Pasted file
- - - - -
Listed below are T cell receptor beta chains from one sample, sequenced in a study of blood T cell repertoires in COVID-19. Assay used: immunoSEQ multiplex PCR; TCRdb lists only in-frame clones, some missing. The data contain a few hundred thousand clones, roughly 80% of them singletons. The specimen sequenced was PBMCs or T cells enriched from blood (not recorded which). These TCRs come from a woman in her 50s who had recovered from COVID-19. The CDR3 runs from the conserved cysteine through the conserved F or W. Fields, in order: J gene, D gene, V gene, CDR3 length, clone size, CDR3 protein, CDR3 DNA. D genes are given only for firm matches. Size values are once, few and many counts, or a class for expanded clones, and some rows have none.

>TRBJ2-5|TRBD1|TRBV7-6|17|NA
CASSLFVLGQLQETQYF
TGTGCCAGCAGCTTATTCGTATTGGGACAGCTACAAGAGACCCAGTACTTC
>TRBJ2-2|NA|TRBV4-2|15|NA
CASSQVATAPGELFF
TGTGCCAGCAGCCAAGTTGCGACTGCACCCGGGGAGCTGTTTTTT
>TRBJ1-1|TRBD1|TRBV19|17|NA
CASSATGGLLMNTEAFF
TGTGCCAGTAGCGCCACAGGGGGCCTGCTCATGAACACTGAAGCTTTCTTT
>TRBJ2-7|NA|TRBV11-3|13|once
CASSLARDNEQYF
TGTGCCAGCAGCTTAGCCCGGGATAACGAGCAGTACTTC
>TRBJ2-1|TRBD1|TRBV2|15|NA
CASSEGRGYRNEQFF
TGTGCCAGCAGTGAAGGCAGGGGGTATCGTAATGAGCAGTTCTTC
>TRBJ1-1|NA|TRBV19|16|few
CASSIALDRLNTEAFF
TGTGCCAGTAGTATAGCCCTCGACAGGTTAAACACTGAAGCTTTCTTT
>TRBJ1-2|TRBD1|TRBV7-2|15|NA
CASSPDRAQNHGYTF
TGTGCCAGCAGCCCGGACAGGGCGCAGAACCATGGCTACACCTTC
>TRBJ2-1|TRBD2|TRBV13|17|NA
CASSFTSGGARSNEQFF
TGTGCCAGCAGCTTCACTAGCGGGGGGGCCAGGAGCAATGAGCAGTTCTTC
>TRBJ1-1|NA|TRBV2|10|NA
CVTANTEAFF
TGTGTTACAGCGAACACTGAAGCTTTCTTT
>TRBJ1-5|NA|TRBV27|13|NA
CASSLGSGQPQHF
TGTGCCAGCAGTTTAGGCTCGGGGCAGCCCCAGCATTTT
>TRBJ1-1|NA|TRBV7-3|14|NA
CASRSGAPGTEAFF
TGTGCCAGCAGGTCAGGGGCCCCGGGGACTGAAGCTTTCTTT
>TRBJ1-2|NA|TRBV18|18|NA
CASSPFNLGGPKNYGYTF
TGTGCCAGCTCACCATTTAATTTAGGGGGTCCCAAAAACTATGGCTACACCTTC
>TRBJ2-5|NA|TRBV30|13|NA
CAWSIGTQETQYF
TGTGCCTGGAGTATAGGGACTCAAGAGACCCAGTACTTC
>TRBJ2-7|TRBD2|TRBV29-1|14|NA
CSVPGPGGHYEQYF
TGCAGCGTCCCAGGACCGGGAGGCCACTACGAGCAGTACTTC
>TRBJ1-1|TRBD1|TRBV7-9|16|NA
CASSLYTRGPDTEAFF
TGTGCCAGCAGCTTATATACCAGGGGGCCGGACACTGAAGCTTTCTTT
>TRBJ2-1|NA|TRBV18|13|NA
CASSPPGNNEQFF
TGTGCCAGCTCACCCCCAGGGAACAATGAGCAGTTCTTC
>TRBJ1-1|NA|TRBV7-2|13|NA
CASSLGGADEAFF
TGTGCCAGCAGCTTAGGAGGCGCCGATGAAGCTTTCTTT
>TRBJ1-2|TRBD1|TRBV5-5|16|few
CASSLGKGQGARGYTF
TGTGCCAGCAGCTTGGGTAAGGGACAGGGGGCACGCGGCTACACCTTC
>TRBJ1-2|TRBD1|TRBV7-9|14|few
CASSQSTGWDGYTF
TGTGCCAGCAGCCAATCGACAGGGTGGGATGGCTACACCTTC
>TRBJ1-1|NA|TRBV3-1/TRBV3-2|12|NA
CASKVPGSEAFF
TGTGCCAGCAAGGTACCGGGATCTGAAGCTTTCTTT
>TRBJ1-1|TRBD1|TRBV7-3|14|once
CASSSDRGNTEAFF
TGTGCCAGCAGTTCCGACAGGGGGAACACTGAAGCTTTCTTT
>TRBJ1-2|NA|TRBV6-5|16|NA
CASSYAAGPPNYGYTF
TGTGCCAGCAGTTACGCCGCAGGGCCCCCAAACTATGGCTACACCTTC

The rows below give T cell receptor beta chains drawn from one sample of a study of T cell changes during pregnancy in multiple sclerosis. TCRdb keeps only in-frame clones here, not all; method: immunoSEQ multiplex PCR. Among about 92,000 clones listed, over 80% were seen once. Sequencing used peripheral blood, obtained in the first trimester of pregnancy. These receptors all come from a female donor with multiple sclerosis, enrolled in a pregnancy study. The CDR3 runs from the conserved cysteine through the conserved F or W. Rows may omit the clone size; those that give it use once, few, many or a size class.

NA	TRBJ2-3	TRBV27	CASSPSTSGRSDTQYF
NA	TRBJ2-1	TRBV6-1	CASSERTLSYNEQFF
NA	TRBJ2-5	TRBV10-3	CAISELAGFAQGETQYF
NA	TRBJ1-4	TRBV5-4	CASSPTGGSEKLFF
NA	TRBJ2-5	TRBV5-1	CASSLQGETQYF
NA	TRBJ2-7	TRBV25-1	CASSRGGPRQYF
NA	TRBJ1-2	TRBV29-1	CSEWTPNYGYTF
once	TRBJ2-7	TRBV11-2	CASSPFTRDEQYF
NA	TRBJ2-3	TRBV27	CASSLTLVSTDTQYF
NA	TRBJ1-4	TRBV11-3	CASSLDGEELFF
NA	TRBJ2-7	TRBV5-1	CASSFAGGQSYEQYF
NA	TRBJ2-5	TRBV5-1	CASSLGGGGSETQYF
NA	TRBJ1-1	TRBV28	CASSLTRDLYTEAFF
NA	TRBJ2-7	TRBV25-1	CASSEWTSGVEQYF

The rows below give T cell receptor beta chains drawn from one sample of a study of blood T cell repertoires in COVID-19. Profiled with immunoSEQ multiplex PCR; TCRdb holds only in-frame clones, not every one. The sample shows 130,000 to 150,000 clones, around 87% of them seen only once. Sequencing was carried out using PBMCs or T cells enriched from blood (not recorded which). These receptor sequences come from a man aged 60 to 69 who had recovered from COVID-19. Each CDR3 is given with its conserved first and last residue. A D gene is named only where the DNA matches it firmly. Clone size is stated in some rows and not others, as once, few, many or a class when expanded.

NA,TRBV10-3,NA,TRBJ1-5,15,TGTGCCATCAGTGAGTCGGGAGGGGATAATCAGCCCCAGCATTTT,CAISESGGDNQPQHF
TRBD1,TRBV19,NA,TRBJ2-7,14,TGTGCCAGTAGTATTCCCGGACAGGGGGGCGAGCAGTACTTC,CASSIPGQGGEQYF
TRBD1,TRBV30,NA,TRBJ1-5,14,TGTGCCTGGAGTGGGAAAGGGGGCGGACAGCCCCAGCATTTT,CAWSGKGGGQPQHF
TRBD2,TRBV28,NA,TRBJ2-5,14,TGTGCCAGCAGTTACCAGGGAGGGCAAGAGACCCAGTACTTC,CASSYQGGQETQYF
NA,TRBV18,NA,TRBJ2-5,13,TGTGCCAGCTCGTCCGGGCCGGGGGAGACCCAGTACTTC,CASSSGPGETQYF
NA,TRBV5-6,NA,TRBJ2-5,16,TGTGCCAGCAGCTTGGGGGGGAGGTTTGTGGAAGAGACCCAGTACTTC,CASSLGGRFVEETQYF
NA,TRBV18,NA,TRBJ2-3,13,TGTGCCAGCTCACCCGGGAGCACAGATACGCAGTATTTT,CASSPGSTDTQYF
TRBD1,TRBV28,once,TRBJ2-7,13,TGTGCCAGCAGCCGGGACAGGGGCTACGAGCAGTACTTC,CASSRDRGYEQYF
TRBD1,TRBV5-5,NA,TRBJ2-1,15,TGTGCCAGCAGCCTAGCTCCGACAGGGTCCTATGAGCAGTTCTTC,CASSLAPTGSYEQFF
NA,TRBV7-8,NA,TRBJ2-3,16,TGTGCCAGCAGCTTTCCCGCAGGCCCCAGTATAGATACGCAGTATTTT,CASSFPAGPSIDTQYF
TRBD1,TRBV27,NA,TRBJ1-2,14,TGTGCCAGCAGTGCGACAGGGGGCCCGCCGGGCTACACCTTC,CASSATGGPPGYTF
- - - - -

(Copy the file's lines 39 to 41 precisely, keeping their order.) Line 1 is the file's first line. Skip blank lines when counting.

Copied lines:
CAWSIGTQETQYF
TGTGCCTGGAGTATAGGGACTCAAGAGACCCAGTACTTC
>TRBJ2-7|TRBD2|TRBV29-1|14|NA